Monday Morning Quickie – The Starbucks Logo Brew-haha

I’m a Starbucks regular. Not for the coffee (too much caffeine)…no, my drink is the chai tea latte – to me it’s better than the chai I’ve had anywhere else. I also go because it’s part of the daily dog walk routine, and I enjoy the people that work at my neighborhood Starbucks. It’s part of my life and my community here in Chicago.

Starbucks is one of those brands that many people feel very passionate about. Like me, it’s part of their daily ritual, something evoking positive, pleasurable emotions. They might also feel that the cup in their hand says something about who they are, and what they like. Starbucks fans and customers feel invested in the company, whether they own stock or not. So I’m not surprised to hear that many loyal customers are less than happy with the upcoming Starbucks logo change.

Image courtesy Starbucks

Remember my Dec. 20th Monday Morning Quickie about getting the most from your logo? The brouhaha and controversey over Starbuck’s logo change shows how important a logo can be to people – it’s shorthand for what a business is about, conveying in a single image the overall experience a customer can expect, and is something that can literally trigger an emotional response.

This Wall Street Journal article about the Campbell Soup Company talks about the ‘neuromarketing’ techniques Campbell’s employed to understand how customers were responding to their soup can labels when shopping; they measured biological functions such as heart rate, posture, breathing, and even skin moisture to assess emotional responses. Campbell’s changed their famous soup can labels to get a better emotional response, and sell more soup.

How does all this apply to horse business logo design? We can come up with better logos by remembering that logos can evoke emotional responses, that a good logo can stimulate both sales and loyalty when it’s partnered with a good product or service, and that sudden changes in something as ‘simple’ as a logo can have negative consequences, even if you’re just talking about a good old cuppa joe.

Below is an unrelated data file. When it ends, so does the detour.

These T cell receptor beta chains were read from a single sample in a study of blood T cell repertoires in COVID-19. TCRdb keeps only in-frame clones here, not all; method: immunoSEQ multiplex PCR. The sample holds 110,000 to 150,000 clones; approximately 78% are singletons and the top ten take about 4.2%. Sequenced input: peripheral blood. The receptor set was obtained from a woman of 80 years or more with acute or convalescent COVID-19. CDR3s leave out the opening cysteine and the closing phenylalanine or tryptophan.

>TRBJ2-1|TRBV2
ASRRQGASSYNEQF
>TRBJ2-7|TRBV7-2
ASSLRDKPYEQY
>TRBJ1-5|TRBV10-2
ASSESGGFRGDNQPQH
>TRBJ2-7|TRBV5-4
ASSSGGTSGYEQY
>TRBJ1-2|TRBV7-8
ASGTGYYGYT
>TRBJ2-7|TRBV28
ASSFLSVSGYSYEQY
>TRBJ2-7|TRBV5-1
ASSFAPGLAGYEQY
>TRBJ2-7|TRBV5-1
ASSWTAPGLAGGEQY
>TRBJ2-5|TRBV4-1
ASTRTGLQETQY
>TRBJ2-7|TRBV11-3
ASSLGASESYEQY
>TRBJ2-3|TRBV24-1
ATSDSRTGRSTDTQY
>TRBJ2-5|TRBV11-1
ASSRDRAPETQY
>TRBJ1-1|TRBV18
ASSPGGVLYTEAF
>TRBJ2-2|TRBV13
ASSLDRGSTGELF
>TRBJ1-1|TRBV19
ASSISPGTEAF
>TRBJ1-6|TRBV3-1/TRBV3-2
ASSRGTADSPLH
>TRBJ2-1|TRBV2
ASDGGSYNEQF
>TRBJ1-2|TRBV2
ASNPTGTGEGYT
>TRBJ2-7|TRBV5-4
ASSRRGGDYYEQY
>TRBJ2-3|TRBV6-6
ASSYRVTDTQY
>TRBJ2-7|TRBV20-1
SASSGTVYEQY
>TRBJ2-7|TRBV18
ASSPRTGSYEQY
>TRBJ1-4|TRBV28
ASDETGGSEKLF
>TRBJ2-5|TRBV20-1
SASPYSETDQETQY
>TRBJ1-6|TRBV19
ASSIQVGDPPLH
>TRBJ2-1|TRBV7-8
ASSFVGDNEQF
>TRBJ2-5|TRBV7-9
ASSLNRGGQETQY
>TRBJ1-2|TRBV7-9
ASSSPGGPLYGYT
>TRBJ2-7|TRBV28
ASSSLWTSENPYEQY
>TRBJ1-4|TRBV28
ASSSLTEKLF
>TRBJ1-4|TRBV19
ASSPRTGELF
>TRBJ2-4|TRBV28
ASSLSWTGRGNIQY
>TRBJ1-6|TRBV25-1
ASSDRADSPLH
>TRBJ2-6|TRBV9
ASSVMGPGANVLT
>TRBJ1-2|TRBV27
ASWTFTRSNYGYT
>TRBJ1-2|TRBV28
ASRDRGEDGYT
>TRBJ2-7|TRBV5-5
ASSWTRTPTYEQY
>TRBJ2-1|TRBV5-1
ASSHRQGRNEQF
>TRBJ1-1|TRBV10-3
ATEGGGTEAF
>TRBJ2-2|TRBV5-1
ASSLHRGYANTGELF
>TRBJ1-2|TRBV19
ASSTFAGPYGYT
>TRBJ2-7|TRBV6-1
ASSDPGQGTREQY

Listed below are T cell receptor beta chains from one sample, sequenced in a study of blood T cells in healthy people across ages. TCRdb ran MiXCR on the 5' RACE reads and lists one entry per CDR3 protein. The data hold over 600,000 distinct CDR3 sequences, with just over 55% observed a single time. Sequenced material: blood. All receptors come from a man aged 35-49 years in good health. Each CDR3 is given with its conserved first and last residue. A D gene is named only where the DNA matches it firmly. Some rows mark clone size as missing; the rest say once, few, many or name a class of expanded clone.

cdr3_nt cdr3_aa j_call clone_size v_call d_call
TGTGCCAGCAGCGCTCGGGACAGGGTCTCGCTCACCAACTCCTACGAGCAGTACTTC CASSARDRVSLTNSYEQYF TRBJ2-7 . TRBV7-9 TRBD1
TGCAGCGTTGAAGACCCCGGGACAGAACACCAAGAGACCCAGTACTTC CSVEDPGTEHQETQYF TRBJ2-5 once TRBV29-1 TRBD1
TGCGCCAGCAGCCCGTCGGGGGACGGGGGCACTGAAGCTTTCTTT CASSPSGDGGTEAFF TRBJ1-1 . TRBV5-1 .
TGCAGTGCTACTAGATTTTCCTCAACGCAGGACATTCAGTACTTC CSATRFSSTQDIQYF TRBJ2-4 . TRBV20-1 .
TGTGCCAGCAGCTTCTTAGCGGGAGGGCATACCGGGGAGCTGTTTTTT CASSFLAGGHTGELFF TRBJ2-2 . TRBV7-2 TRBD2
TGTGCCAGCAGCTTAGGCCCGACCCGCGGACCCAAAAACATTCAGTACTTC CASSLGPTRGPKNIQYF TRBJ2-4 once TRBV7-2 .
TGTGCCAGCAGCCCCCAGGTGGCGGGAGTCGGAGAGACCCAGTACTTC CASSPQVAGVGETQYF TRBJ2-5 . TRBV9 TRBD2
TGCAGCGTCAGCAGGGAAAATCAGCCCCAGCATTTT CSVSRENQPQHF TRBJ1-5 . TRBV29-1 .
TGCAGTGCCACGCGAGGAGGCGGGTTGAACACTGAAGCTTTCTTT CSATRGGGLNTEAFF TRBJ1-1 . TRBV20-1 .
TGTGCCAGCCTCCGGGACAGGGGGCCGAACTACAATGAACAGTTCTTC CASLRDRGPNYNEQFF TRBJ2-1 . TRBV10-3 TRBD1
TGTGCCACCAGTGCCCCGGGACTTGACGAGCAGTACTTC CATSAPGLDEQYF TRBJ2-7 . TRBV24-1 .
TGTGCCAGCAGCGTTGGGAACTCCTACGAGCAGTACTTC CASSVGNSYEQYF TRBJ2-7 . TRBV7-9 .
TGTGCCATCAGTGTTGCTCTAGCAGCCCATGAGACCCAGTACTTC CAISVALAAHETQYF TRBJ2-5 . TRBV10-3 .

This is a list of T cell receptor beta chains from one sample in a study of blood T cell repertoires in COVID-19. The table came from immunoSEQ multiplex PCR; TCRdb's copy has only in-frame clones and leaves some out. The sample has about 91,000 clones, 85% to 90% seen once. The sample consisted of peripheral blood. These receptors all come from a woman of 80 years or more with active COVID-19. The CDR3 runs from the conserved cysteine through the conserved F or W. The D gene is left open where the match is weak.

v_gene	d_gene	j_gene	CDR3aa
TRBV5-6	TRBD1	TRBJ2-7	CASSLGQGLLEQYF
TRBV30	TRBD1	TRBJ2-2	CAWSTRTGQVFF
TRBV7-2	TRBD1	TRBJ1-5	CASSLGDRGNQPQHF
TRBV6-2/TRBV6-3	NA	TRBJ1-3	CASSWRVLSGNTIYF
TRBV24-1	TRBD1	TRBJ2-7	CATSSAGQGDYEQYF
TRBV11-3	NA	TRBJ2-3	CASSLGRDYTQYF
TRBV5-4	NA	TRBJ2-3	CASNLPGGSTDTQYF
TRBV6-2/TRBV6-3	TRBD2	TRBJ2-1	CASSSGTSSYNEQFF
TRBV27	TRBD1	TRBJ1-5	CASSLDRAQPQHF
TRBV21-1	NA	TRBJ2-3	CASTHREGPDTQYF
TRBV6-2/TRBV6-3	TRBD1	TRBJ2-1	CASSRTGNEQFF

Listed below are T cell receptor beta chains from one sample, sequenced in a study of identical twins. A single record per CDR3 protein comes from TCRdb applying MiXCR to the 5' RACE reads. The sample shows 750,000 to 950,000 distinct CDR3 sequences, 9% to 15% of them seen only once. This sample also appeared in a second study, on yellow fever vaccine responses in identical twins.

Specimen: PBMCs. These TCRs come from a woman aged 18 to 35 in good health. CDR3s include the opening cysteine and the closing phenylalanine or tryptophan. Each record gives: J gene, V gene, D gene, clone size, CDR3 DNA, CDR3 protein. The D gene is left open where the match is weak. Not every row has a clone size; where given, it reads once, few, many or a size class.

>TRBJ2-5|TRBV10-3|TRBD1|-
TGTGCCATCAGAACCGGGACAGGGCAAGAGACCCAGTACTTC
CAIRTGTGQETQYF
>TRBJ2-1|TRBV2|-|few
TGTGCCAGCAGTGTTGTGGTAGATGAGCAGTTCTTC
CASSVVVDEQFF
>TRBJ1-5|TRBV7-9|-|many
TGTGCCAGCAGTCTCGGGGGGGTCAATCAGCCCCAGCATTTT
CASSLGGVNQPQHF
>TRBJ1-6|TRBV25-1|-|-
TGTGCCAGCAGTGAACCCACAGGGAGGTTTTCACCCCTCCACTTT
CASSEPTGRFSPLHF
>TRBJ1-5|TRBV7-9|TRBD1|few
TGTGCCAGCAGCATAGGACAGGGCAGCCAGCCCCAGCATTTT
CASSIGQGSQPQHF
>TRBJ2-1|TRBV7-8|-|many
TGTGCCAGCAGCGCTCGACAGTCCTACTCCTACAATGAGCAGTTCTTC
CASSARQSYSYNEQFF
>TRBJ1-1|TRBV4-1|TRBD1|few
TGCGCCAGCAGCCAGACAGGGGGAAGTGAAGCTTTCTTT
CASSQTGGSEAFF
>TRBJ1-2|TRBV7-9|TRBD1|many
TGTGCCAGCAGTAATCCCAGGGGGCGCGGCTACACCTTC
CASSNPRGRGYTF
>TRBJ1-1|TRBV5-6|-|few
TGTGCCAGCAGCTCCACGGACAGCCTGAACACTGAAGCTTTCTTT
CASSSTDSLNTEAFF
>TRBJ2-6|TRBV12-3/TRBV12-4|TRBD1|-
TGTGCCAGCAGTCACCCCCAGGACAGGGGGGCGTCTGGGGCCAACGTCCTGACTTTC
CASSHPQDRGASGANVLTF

Filed under Equine Industry Marketing, Uncategorized

3 responses to “Monday Morning Quickie – The Starbucks Logo Brew-haha

  1. Great article, Lisa. It’s also another reminder that a lot of thought should go into the development of a logo. May I recommend a book titled THE HERO AND THE OUTLAW; BUILDING EXTRAORDINARY BRANDS THROUGH THE POWER OF ARCHETYPES by Margaret Mark and Carol S. Pearson. A section of the book goes into the archetype behind the development of the Starbucks logo.

    • Thanks, Rhonda, I wasn’t aware of that book and will check it out, sounds like a gem!

      I agree, it’s amazing the hidden meaning you can weave into good logo design. Here’s one of my all-time fave horse business logos, for a holistic veterinary clinic in Napa, CA. If I recall correctly, Dr. Joanna Robson had an original image that she needed interpreted for a logo – the design is by Joni Solis of Joni was able to smooth out some of the intricate detail in the original to make it useable across a variety of media, and she worked in other stuff, like the caduceus (medical insignia) on the round shield. A super logo, very interesting & powerful.

  2. Pingback: Monday Morning Quickie – Logos You’ll Want To Look At, Again & Again | No Biz Like Horse Biz / KempEquine

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